Aurora 2001-2003

Starter

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Removal & Installation



3.5L Engines
  1. Before servicing the vehicle, refer to the Precautions Section.
  2.  
  3. Remove or disconnect the following:

    Negative battery cable
     
    Lower front air deflector
     
    Torque converter cover
     
    Starter electrical connectors
     
    Starter motor

    Click image to see an enlarged view

    Fig. View of the starter-3.5L engine

     

  4.  

To install:

  1. Install or connect the following:

    Starter motor. Torque the bolts to 37 ft. lbs. (50 Nm).
     
    Starter electrical connectors. Torque the positive battery terminal nut to 89 inch lbs. (10 Nm) and the -S- terminal nut to 30 inch lbs. (3.5 Nm).
     
    Torque converter cover
     
    Lower front air deflector
     
    Negative battery cable
     

  2.  

4.0L Engine
  1. Before servicing the vehicle, refer to the Precautions Section.
  2.  
  3. Remove or disconnect the following:

    Negative battery cable
     
    Intake manifold
     
    Starter electrical connectors
     
    Starter motor

    Click image to see an enlarged view

    Fig. Exploded view of the starter-4.0L engine

     

  4.  

To install:


WARNING
Before installing the starter, torque the inner solenoid and battery terminal nuts to 70 inch lbs. (8 Nm). If not properly tightened, the starter may fail, due to terminal or cap damage.

  1. Install or connect the following:

    Starter motor. Torque the bolts to 22 ft. lbs. (30 Nm).
     
    Starter electrical connectors. Torque the positive battery terminal nut to 89 inch lbs. (10 Nm) and the -S- terminal nut to 35 inch lbs. (4 Nm).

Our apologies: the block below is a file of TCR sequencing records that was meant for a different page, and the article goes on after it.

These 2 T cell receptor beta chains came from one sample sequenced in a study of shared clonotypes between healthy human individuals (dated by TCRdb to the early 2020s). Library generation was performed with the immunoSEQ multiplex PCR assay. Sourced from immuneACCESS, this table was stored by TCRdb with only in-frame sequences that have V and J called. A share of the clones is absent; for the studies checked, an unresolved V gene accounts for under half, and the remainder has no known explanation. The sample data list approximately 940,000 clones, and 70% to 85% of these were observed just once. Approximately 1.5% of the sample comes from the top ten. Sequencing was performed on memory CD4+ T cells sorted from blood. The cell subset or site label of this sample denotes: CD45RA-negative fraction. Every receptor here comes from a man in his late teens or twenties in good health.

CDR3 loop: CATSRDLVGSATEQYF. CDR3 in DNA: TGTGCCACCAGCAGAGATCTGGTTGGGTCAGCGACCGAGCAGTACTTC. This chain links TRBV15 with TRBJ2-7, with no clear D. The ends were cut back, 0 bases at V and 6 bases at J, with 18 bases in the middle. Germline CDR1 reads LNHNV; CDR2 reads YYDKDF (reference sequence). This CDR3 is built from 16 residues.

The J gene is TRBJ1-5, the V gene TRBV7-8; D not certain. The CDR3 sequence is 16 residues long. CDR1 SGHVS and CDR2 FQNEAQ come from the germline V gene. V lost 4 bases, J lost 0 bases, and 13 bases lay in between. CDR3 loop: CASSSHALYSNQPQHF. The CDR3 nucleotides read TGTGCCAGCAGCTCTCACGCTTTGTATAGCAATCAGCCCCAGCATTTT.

Intake manifold
     
    Negative battery cable
     

  2.  

Solenoid or Relay



The solenoid is integrated into the starter and is not separately serviceable.

Testing & Troubleshooting



The starting, or cranking system consists of the battery, starter motor, ignition switch and related wiring. These components are connected electrically. When the ignition switch is turned to the START position (and the theft protection module recognizes the key code, as equipped) battery voltage is applied to the starter solenoid (through the theft deterrent relay, as equipped) S terminal and the solenoid windings are energized. This causes the plunger to move the shift lever, which engages the pinion with the engine flywheel ring gear. The plunger also closes the solenoid contacts, applying battery voltage to the starter motor, which cranks the engine.

When the engine starts, the pinion will over-run and spin at engine speed (rather than starter motor speed) to help prevent flywheel and starter motor damage. When the ignition switch is released (removing the voltage from the solenoid) the plunger return spring disengages the pinion. In order to prevent excessive over-run, the ignition switch should be released as soon as the engine starts.


WARNING
Never operate the starter motor for more than 30 seconds at a time. Allow it to cool for at least two minutes. Overheating, caused by too much cranking, will damage the starter motor.

When obtaining a replacement starter motor, make sure you get the correct unit. In nearly every case, the starter motor is considered non-serviceable which means they are not user-serviceable and must be replaced as an assembly.

Starter motors do not require lubrication. In general, starter motors give little trouble. Most no-start or hard cranking complaints can be traced to a low battery, poor connections, defective fusible link, engine oil too thick for the weather conditions and other non-starter related causes.

 
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